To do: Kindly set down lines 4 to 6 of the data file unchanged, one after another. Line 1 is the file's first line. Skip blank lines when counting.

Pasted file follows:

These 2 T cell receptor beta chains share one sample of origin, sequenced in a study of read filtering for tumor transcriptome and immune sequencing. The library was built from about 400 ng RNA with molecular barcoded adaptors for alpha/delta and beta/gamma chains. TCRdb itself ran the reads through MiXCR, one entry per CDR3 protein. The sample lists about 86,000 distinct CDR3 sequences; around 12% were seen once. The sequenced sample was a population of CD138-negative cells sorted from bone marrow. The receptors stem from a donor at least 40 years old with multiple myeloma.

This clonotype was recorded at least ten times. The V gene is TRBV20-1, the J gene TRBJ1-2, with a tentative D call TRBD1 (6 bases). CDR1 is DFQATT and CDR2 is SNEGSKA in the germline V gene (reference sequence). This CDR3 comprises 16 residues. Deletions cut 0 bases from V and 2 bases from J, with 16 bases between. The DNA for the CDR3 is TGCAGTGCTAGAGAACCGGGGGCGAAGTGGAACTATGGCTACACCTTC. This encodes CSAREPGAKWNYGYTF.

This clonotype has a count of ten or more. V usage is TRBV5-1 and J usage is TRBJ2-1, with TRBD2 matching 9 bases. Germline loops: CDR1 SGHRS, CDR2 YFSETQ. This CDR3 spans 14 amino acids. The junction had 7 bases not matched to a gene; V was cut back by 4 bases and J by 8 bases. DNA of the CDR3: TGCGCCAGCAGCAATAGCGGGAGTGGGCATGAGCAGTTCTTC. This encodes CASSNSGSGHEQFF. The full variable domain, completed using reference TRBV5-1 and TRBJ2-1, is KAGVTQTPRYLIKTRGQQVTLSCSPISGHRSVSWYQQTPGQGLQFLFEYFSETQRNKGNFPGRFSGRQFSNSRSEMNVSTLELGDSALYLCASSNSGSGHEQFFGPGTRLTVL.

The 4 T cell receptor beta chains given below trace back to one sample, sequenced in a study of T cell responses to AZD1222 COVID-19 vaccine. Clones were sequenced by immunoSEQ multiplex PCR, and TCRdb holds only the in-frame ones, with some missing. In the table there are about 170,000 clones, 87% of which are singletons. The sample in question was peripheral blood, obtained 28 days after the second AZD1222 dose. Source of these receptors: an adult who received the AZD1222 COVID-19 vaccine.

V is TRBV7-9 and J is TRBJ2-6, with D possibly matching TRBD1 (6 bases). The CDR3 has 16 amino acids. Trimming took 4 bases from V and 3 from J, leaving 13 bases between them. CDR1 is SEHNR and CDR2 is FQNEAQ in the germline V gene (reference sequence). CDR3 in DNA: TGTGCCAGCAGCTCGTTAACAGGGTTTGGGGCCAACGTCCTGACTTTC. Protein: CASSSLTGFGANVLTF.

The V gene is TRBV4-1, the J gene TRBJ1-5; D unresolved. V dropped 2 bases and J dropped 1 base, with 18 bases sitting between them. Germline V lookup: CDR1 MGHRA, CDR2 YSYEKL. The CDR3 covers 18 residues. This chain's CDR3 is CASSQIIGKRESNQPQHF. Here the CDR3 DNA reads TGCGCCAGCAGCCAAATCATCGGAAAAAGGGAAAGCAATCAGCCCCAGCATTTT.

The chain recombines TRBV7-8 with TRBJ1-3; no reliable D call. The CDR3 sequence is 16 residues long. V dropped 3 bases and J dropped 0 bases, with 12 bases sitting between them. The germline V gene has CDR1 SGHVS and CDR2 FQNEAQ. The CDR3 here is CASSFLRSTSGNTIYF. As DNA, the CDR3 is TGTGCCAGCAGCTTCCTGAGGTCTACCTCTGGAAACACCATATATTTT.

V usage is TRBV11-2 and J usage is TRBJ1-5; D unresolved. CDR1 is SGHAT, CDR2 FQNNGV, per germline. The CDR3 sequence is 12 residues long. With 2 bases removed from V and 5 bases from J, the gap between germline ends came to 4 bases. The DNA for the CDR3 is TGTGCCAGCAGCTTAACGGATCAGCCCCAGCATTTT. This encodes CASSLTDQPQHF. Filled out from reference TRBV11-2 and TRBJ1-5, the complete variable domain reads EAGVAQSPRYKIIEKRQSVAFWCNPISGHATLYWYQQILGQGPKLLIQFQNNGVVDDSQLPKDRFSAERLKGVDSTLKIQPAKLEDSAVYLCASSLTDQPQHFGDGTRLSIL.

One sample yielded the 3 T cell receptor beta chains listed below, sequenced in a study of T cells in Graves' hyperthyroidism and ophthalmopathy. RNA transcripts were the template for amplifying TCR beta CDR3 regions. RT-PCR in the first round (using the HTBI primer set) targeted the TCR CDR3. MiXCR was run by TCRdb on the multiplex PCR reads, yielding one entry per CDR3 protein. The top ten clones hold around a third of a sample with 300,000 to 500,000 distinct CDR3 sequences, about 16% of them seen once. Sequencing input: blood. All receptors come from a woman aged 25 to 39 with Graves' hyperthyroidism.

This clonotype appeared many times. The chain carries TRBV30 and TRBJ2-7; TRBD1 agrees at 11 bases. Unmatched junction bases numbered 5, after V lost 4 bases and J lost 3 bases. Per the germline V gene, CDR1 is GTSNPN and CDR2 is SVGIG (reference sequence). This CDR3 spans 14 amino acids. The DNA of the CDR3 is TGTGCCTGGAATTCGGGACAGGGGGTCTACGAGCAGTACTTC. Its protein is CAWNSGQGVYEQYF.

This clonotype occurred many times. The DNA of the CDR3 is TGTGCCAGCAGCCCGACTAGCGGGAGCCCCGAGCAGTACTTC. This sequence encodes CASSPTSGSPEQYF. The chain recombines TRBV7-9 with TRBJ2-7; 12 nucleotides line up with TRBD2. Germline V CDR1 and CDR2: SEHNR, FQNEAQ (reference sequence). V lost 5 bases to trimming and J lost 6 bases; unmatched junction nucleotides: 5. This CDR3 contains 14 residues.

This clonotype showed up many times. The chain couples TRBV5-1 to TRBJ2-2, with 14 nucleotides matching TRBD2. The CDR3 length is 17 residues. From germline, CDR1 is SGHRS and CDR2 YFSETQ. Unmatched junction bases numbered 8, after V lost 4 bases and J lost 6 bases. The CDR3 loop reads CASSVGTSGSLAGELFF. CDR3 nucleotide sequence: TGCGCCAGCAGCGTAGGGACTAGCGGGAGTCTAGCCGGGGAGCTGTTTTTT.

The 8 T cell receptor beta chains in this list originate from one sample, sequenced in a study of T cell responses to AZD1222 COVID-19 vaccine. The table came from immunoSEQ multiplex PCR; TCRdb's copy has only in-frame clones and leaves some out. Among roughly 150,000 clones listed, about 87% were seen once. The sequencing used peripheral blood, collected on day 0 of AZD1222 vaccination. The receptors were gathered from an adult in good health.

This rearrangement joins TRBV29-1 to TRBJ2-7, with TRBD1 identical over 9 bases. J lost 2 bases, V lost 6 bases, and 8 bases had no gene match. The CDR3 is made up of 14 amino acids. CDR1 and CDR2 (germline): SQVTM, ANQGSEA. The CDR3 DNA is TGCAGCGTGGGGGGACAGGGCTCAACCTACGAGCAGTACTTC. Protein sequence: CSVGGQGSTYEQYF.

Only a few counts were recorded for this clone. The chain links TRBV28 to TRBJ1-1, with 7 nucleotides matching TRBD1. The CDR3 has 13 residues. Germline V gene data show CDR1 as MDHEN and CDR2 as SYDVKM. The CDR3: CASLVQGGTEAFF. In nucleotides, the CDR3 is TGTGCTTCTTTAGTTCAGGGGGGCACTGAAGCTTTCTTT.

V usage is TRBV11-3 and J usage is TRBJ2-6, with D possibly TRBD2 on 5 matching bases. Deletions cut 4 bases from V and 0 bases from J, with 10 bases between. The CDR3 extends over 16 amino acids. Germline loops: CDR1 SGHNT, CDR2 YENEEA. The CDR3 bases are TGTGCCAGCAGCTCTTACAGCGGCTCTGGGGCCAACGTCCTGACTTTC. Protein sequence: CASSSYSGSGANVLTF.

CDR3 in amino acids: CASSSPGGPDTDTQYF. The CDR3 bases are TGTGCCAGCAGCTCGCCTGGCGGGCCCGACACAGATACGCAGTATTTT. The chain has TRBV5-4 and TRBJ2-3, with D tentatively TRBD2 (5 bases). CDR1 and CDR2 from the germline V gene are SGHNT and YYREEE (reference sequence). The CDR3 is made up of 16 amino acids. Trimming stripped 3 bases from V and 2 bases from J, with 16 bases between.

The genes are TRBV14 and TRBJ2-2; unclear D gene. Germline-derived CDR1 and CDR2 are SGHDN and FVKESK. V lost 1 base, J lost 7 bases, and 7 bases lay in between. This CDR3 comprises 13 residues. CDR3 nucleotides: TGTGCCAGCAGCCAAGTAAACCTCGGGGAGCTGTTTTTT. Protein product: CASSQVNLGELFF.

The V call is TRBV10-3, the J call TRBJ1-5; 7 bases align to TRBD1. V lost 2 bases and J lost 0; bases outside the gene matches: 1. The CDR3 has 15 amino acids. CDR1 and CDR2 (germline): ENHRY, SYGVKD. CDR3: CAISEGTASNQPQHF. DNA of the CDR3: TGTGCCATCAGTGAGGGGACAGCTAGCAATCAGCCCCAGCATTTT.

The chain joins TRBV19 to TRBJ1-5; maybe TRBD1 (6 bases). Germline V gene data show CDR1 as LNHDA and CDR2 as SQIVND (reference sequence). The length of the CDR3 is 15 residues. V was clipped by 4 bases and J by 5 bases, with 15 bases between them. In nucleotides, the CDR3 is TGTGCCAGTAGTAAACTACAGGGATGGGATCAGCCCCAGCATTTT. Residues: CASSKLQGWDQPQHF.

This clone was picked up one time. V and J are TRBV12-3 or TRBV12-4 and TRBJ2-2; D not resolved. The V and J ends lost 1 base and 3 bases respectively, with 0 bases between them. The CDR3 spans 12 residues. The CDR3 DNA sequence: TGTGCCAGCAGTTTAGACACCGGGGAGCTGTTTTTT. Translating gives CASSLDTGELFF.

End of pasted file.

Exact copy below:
The 4 T cell receptor beta chains given below trace back to one sample, sequenced in a study of T cell responses to AZD1222 COVID-19 vaccine. Clones were sequenced by immunoSEQ multiplex PCR, and TCRdb holds only the in-frame ones, with some missing. In the table there are about 170,000 clones, 87% of which are singletons. The sample in question was peripheral blood, obtained 28 days after the second AZD1222 dose. Source of these receptors: an adult who received the AZD1222 COVID-19 vaccine.

V is TRBV7-9 and J is TRBJ2-6, with D possibly matching TRBD1 (6 bases). The CDR3 has 16 amino acids. Trimming took 4 bases from V and 3 from J, leaving 13 bases between them. CDR1 is SEHNR and CDR2 is FQNEAQ in the germline V gene (reference sequence). CDR3 in DNA: TGTGCCAGCAGCTCGTTAACAGGGTTTGGGGCCAACGTCCTGACTTTC. Protein: CASSSLTGFGANVLTF.

The V gene is TRBV4-1, the J gene TRBJ1-5; D unresolved. V dropped 2 bases and J dropped 1 base, with 18 bases sitting between them. Germline V lookup: CDR1 MGHRA, CDR2 YSYEKL. The CDR3 covers 18 residues. This chain's CDR3 is CASSQIIGKRESNQPQHF. Here the CDR3 DNA reads TGCGCCAGCAGCCAAATCATCGGAAAAAGGGAAAGCAATCAGCCCCAGCATTTT.